The second problem is that indeed developers would design sound specifically for the MT-32, and thereby used so-called ‘System Exclusive’ messages to reprogram the sounds of the MT-32 to better fit the composition. As the name already implies, these messages are exclusive to a particular ‘system’, and as such are ignored by other devices. So the SC-55 can play the standard MT-32 sounds, but it cannot handle any non-standard programming.
This leads to a ‘lowest common denominator’ problem: Because there are so many different General MIDI devices out there, it’s impossible to try and program custom sounds on each and every one of them. So you just don’t use it. This is always a problem with standards and extension mechanisms, and reminds me a lot of OpenGL and its extension system.
Today, many years later, General MIDI is still supported by the built-in Windows software synthesizer and most synthesizers and sound modules on the market, and the situation hasn’t really changed: if you just grab a random General MIDI file, it will sound different on all of them, and in many cases it doesn’t even sound that good. The fact that it’s ‘lowest common denominator’ also means that some of the expression and capabilities of synthesizers are lost, and they tend to sound a bit ‘robotic’.
So I think by now it is safe to say that if the goal of General MIDI was to standardize MIDI and make all MIDI sound good everywhere, all the time, it has failed miserably. Hence General MIDI never caught on as a file format for sharing music, and we stopped using it for that purpose many years ago. The ‘classic’ MIDI interface and file format/data are still being used in audio software, but things went more into the direction of custom virtual instruments with VSTi plugins and such, so I don’t think anyone bothers with standardized instrument mapping anymore. The first two parts of MIDI, the interface and the file format, did their job well, and still do to this day.
Getting back to games, various developers would build their music system around MIDI, creating their own dialect or preprocessor. Some interesting examples are IMF by ID software, which preprocesses the MIDI data to OPL2-specific statements, and HERAD by Cryo Interactive.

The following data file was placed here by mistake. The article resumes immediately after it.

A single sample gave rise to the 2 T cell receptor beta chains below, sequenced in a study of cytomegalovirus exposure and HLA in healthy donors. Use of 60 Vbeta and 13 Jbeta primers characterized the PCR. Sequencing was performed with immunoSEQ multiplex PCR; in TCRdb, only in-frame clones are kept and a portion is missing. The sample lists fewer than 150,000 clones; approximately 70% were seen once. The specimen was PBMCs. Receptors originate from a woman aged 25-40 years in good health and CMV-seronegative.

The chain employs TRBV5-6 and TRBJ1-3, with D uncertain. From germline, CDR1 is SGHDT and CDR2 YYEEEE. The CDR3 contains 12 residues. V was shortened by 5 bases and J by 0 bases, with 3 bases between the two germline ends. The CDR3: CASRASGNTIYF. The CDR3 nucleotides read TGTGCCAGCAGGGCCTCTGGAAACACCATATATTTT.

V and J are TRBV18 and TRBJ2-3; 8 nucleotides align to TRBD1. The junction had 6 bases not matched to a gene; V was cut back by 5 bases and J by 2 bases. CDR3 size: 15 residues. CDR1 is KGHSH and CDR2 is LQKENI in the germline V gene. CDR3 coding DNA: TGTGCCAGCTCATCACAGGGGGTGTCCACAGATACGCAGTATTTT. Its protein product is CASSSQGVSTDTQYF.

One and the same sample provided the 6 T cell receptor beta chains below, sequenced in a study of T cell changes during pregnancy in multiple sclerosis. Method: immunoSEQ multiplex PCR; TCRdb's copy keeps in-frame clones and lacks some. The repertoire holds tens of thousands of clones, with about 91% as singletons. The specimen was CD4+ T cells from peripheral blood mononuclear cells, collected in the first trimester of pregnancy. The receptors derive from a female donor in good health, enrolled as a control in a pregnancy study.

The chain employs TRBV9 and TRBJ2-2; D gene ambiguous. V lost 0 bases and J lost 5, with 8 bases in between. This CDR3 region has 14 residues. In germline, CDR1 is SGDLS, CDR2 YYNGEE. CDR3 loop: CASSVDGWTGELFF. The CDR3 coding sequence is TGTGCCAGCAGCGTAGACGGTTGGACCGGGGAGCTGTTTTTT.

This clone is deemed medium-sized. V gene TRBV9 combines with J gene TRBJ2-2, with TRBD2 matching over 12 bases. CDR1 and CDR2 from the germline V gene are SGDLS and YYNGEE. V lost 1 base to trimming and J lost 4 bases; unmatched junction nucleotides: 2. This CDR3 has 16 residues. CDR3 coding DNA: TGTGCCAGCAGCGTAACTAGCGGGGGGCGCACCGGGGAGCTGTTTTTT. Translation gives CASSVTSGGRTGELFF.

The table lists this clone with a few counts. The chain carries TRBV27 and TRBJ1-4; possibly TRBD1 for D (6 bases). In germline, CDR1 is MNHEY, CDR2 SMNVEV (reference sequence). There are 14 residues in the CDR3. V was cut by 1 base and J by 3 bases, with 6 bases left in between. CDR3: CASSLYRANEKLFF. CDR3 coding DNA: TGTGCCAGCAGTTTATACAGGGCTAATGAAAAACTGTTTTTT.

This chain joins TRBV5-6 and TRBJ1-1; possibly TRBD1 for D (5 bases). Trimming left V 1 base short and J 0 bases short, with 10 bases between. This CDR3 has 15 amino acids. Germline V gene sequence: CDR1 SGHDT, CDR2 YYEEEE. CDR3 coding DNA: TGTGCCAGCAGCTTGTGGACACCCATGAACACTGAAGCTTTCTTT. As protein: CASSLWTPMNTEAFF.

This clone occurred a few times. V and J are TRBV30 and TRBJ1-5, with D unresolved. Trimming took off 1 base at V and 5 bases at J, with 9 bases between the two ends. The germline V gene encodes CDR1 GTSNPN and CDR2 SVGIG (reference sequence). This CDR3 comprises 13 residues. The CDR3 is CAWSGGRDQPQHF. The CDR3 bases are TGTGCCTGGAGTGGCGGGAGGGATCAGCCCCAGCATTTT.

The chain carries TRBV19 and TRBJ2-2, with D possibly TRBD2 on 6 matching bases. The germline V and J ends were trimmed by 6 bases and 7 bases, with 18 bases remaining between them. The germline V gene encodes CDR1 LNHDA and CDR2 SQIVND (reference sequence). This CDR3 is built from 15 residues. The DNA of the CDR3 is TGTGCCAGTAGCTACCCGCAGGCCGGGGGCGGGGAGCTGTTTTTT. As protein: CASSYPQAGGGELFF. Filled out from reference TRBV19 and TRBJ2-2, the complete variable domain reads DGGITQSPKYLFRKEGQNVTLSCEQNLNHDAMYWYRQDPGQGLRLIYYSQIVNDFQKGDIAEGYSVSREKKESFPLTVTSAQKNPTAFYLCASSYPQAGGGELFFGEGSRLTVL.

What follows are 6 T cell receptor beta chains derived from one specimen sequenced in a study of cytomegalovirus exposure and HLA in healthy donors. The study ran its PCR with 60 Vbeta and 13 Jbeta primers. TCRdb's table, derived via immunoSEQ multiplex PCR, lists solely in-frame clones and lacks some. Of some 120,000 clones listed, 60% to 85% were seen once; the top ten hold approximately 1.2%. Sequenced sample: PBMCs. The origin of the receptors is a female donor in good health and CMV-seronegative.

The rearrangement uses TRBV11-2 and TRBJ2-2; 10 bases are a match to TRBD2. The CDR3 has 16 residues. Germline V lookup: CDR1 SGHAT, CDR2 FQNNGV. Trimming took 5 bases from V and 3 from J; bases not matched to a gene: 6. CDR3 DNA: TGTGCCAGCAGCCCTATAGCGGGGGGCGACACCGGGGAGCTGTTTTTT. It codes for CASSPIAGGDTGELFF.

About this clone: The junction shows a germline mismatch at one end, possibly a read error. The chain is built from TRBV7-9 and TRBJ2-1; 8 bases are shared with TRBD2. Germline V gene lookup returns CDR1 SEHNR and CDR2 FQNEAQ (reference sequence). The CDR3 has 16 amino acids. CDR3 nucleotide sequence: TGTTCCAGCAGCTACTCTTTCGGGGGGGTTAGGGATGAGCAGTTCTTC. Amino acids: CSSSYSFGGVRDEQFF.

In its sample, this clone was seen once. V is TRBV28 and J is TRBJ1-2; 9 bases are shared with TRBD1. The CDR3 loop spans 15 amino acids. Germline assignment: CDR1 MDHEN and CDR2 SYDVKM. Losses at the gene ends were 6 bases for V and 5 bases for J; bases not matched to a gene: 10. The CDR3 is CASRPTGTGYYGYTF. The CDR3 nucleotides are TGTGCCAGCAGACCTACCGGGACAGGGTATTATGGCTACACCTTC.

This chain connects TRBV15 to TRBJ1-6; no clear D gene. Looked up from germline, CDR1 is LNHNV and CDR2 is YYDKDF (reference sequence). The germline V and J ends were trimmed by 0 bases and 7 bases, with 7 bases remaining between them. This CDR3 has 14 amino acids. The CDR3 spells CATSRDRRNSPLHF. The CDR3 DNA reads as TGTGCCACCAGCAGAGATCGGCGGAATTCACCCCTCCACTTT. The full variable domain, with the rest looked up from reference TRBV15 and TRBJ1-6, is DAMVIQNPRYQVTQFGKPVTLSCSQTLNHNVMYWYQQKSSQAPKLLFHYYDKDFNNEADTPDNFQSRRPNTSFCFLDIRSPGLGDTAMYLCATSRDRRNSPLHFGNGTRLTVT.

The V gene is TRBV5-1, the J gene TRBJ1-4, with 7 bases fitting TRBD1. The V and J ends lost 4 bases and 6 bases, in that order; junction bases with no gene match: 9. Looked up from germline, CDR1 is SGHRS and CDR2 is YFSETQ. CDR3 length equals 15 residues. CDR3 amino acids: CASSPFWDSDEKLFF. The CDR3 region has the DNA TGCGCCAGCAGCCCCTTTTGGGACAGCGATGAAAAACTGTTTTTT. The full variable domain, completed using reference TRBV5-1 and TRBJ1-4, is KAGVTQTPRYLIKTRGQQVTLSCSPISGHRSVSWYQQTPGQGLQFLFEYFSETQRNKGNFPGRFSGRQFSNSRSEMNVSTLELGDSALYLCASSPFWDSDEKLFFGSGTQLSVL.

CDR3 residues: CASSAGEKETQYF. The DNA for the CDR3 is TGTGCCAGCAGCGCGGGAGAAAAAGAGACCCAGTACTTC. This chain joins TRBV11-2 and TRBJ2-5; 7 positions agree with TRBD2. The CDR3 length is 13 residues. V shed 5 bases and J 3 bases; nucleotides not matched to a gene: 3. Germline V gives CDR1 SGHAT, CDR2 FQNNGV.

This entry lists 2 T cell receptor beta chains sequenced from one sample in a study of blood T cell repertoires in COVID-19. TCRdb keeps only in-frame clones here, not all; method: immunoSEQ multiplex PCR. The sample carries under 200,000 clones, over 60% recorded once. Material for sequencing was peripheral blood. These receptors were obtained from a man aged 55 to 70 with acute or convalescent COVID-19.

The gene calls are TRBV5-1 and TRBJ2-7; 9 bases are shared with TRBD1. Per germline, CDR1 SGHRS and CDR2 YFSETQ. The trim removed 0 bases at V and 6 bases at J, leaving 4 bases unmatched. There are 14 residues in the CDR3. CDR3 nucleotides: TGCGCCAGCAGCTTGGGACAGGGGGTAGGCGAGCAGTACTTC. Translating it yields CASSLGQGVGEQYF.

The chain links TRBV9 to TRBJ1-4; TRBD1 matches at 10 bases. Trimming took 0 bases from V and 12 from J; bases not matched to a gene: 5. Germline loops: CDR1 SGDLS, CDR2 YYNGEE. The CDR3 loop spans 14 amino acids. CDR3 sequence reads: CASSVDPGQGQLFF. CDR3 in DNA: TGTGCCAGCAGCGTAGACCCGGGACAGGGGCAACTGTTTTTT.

Doing something ‘custom’ with MIDI was required for at least two reasons:
- Only high-end devices like the IBM Music Feature Card and the MPU-401/MT-32/Sound Canvas could interpret MIDI directly. For other devices, such as PC speaker, PCjr/Tandy audio, AdLib or Game Blaster, you would need to translate the MIDI data to specific commands for each chip to play the right notes.
- Most audio devices tend to be very limited in the number of instruments they can play at a time, and how much polyphony they have.
Especially that second issue is a problem with MIDI. Since MIDI only sends note on/off commands, there is no explicit polyphony. You can just endlessly turn on notes, and have ‘infinite polyphony’ going on. Since MIDI devices tend to be somewhat ‘high-end’, they’ll usually have quite a bit of polyphony. For example, the MT-32 already supports up to 32 voices at a time. It has a simple built-in ‘voice allocation’, so it will dynamically allocate voices to each note that is played, and it will turn off ‘older’ notes when it runs out. With enough polyphony that usually works fine in practice. But if you only have a few voices to start with, even playing chords and a melody at the same time may already cause notes to drop out.
Perhaps it’s interesting to mention the Music Macro Language (MML) here. Like the MIDI file format it was a way to store note data in a way that was independent from the actual hardware. Various early BASIC dialects had support for it. It seemed to especially be popular in Japan, possibly because of the popularity of the MSX platform there. At any rate, where some game developers would build a music system around MIDI, others would build an MML interpreter, usually with their own extensions to make better use of the hardware. Chris Covell did an interesting analysis of the MML interpreter found in some Neo Geo games.